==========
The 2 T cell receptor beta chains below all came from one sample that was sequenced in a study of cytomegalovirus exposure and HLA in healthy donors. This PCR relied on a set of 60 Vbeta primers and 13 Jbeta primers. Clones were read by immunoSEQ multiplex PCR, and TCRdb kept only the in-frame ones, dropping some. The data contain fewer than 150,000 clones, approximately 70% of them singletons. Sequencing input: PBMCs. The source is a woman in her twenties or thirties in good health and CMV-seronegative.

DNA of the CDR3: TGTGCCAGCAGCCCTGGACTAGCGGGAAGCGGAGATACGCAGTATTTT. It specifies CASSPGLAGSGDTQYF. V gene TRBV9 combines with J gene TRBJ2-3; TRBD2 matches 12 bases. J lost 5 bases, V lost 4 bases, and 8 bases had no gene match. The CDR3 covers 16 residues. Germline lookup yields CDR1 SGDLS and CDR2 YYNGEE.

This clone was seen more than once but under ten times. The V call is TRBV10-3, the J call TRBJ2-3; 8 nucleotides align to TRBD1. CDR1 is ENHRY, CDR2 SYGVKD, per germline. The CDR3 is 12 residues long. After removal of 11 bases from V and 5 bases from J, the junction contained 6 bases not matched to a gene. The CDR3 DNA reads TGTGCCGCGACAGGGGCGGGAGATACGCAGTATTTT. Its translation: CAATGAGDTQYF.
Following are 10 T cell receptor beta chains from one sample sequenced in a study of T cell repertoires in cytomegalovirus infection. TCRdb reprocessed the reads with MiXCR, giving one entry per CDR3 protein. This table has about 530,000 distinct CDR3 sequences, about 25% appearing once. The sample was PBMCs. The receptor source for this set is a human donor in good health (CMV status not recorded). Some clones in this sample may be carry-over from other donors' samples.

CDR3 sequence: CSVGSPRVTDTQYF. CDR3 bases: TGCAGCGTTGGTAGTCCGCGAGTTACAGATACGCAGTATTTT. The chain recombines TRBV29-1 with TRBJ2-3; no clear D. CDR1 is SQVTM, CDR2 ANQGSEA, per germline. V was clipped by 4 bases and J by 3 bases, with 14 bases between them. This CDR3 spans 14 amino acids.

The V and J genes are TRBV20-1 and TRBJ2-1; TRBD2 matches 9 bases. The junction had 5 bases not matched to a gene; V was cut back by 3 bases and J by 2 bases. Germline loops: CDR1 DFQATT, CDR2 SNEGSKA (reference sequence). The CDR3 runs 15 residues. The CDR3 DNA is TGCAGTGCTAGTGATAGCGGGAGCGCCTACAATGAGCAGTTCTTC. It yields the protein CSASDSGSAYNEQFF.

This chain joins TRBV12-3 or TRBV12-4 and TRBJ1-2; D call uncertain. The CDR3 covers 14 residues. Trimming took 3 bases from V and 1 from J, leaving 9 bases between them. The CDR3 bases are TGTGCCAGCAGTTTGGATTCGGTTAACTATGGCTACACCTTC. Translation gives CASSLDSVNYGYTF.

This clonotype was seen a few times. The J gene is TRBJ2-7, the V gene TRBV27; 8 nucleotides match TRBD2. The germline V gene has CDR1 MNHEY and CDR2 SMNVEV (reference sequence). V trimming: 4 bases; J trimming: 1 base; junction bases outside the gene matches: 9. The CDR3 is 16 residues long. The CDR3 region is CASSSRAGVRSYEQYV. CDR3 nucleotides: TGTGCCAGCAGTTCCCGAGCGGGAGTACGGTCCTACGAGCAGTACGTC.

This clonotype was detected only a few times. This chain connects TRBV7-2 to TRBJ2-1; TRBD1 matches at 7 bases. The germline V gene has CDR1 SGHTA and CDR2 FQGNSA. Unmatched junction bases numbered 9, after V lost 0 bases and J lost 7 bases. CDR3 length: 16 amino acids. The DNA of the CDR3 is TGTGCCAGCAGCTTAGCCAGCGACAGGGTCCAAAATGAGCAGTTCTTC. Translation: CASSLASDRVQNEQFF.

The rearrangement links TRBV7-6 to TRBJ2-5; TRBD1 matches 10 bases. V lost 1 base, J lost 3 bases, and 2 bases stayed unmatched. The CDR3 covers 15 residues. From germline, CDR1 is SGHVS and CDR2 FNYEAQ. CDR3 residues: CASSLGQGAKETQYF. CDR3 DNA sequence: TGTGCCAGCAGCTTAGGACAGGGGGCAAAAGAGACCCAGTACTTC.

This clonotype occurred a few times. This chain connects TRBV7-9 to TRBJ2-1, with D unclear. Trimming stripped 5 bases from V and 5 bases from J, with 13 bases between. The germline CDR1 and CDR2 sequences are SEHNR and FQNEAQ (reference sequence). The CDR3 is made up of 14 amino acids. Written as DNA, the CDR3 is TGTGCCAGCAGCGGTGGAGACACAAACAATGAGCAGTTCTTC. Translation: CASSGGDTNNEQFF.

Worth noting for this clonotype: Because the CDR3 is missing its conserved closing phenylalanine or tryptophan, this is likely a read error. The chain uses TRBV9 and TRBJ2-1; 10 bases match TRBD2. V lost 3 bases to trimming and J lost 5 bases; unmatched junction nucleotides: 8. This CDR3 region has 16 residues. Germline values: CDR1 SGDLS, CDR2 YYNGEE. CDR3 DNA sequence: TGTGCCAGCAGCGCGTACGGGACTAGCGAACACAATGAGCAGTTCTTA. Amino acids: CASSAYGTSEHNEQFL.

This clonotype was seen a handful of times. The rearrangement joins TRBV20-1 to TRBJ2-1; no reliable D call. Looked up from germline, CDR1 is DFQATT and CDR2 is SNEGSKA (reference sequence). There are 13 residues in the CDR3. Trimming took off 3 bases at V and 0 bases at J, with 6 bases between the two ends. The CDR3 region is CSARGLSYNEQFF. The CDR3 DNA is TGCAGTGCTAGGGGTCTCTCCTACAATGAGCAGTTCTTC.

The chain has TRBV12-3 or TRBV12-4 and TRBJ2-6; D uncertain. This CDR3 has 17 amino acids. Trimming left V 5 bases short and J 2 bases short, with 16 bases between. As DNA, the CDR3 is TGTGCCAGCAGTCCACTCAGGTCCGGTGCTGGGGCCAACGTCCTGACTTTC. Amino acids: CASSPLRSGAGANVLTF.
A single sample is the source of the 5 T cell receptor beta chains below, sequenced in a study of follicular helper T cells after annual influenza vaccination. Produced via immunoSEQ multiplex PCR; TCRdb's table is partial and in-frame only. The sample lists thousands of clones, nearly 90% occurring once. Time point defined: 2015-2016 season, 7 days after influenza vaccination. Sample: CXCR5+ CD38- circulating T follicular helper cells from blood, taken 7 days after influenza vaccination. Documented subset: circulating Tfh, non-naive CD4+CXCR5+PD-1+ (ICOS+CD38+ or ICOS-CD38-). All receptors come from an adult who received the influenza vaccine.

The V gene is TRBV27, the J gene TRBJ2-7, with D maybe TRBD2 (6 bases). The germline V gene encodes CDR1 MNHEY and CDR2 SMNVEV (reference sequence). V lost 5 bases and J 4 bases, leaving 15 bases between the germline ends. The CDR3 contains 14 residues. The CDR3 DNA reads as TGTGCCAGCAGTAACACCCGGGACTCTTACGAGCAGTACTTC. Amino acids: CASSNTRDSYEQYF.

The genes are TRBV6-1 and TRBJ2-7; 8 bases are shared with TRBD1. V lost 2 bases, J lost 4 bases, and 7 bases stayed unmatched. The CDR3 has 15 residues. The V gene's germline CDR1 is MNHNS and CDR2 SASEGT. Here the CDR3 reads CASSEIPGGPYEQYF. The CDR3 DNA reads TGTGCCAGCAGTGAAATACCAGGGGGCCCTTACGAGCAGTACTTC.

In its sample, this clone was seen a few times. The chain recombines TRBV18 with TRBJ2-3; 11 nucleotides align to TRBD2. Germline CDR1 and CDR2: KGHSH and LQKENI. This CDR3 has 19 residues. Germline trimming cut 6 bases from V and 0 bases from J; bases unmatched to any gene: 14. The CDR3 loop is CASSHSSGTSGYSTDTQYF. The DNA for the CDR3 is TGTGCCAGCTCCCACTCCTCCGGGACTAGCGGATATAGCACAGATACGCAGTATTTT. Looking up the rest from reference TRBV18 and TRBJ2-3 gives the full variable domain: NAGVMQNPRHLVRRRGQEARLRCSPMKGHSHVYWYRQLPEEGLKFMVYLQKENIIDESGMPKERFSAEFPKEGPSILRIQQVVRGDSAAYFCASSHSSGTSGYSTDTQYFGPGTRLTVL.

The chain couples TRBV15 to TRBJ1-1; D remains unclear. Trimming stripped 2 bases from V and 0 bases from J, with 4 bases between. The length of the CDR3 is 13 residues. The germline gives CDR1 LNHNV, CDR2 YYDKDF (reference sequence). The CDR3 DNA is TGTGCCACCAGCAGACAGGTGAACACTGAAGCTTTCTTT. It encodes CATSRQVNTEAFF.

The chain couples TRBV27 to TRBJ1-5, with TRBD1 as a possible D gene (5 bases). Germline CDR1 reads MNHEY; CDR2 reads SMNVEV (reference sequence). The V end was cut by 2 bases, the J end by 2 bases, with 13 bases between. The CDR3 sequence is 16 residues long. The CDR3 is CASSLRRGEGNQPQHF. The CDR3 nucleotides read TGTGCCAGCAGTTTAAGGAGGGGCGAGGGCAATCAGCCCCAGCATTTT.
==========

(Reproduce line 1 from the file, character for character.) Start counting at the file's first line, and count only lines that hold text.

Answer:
The 2 T cell receptor beta chains below all came from one sample that was sequenced in a study of cytomegalovirus exposure and HLA in healthy donors. This PCR relied on a set of 60 Vbeta primers and 13 Jbeta primers. Clones were read by immunoSEQ multiplex PCR, and TCRdb kept only the in-frame ones, dropping some. The data contain fewer than 150,000 clones, approximately 70% of them singletons. Sequencing input: PBMCs. The source is a woman in her twenties or thirties in good health and CMV-seronegative.